- Connecticut – Ten continuing education hours required every year. A maximum of 5 hours can come from online courses.
- Delaware – Twenty hours of continuing education required every 2-years. A maximum of 10 hours can come from online courses. Training in recognizing domestic violence and abuse is required as well.
- District of Columbia – Sixteen hours of continuing education required every 2-years. Three hours must come from courses in ethics. A maximum of 8 hours is allowed for online courses.
- Florida – Twenty-four continuing education hours are required every 2-years. Two hours must come from a course in preventing medical errors, and 2 hours must come from a course in Florida laws and rules. A maximum of 12 hours is allowed for online courses.
- Georgia – Thirty hours of continuing education required every 2-years.
- Hawaii – No continuing education requirement for respiratory therapists.
- Idaho – Twelve hours of continuing education required every year.
- Illinois – Requires 24 hours of continuing education every 2-years.
- Indiana – Requires 15 hours of continuing education every 2-years. Seven and a half hours must come from live courses.
- Iowa – Requires 24 hours of continuing education every 2-years. A maximum of 12 hours can come from online courses.
- Kansas – Requires 12 hours of continuing education every year. A maximum of 6 hours can come from online courses.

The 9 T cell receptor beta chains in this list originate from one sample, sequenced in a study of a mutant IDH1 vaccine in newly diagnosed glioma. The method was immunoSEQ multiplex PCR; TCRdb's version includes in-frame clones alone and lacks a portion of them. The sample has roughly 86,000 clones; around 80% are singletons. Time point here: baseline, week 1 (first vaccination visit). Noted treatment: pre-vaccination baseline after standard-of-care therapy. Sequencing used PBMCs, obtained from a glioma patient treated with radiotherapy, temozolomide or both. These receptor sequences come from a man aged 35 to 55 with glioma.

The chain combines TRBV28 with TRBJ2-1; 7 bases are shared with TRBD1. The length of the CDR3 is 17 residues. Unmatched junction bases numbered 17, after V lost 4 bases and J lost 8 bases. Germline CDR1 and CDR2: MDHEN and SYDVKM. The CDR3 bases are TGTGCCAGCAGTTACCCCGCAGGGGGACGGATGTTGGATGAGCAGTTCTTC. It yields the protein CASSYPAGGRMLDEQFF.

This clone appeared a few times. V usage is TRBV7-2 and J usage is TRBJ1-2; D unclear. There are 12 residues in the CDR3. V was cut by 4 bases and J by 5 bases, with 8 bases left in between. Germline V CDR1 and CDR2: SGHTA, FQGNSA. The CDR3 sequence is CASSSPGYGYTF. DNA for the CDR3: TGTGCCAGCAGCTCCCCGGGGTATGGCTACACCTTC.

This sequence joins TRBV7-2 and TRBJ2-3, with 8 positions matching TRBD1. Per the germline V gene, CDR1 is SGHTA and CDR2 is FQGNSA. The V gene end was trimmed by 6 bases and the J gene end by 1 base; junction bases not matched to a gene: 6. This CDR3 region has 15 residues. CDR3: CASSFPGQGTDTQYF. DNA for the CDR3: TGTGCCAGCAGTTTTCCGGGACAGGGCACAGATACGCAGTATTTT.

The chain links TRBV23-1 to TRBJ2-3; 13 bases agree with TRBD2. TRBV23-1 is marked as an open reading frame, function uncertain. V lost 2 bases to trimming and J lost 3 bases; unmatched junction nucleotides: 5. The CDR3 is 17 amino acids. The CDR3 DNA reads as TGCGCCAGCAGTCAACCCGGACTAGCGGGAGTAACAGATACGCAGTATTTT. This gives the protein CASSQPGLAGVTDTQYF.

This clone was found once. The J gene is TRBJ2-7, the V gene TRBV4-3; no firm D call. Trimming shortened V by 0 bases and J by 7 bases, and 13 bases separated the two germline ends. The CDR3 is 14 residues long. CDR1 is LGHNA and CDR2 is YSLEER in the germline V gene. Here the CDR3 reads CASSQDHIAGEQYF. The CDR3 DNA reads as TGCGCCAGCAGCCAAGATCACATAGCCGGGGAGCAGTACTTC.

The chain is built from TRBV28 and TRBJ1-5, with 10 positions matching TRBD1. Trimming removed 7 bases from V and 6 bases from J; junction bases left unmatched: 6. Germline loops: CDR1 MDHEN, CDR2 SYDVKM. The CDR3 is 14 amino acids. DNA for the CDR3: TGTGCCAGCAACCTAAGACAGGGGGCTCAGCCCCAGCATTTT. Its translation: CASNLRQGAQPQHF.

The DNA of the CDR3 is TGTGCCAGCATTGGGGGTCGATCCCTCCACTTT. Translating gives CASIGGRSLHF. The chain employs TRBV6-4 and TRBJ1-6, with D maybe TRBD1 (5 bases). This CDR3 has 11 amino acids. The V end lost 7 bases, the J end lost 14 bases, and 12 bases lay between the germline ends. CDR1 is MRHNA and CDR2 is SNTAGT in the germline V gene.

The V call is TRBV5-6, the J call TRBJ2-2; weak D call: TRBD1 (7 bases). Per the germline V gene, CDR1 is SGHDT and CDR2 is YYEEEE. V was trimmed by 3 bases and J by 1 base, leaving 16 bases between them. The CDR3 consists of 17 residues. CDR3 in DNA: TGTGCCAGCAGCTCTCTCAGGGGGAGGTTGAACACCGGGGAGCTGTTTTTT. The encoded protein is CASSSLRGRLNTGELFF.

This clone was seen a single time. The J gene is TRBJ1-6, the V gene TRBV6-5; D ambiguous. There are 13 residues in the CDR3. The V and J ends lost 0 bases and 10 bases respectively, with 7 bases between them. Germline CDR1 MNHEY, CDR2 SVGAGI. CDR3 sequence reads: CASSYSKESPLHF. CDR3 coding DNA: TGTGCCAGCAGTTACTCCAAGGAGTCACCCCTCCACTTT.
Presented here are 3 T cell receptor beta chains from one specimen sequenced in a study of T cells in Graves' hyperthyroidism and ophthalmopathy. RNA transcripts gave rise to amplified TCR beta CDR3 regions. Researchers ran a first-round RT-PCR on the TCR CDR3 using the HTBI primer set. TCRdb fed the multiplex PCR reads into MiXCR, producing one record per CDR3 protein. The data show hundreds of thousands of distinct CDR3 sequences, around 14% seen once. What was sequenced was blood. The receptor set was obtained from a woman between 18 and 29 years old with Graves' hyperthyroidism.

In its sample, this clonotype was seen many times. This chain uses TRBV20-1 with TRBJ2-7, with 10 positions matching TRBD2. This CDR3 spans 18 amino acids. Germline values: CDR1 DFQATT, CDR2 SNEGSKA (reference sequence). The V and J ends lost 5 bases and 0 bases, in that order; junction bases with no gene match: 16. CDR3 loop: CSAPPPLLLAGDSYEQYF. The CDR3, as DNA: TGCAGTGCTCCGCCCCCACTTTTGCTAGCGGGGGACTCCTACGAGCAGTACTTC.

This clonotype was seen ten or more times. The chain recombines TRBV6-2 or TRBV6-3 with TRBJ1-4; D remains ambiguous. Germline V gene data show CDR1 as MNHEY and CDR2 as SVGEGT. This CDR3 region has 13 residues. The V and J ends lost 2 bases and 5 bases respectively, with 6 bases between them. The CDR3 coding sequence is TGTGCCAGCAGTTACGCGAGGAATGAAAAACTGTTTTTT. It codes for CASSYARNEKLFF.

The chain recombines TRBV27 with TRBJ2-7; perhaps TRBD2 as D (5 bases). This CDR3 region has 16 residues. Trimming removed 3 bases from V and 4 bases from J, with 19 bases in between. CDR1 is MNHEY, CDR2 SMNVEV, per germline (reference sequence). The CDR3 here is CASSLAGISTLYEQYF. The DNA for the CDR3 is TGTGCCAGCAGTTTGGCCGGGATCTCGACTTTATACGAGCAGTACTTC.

- Kentucky – Requires 24 hours of continuing education every 2-years.
- Louisiana – Requires 10 hours of continuing education every year.
- Maine – No continuing education requirements for respiratory therapists.
The examples listed above show how states have different rules and requirements for continuing education. In addition to the states mentioned above, most other states have specific requirements as well.
It’s important to note that some states limit how many online course hours are allowed. And in some states, live webinars count as live courses – even though they are attended virtually.
Check with the local respiratory therapists governing board for information.
Finding Accredited Courses
Most states accept courses approved by the American Association for Respiratory Care and/or the National Board for Respiratory Care. In most cases, the course description or course provider will state its approval status.
For example, the Asthma and Allergy Foundation of America offers some online continuing education courses for respiratory therapists. Course descriptions clearly state when the American Association approves a course for Respiratory Care.
Getting Credit for Continuing Education
Respiratory therapists should receive a certificate of completion for their continuing education hours. The course provider will either submit proof of completion on behalf of the student. Or, the student will submit their own certificate to the state.
The information presented here is current and accurate as of this publication. Contact the local state licensing board for more information on continuing education for respiratory therapists.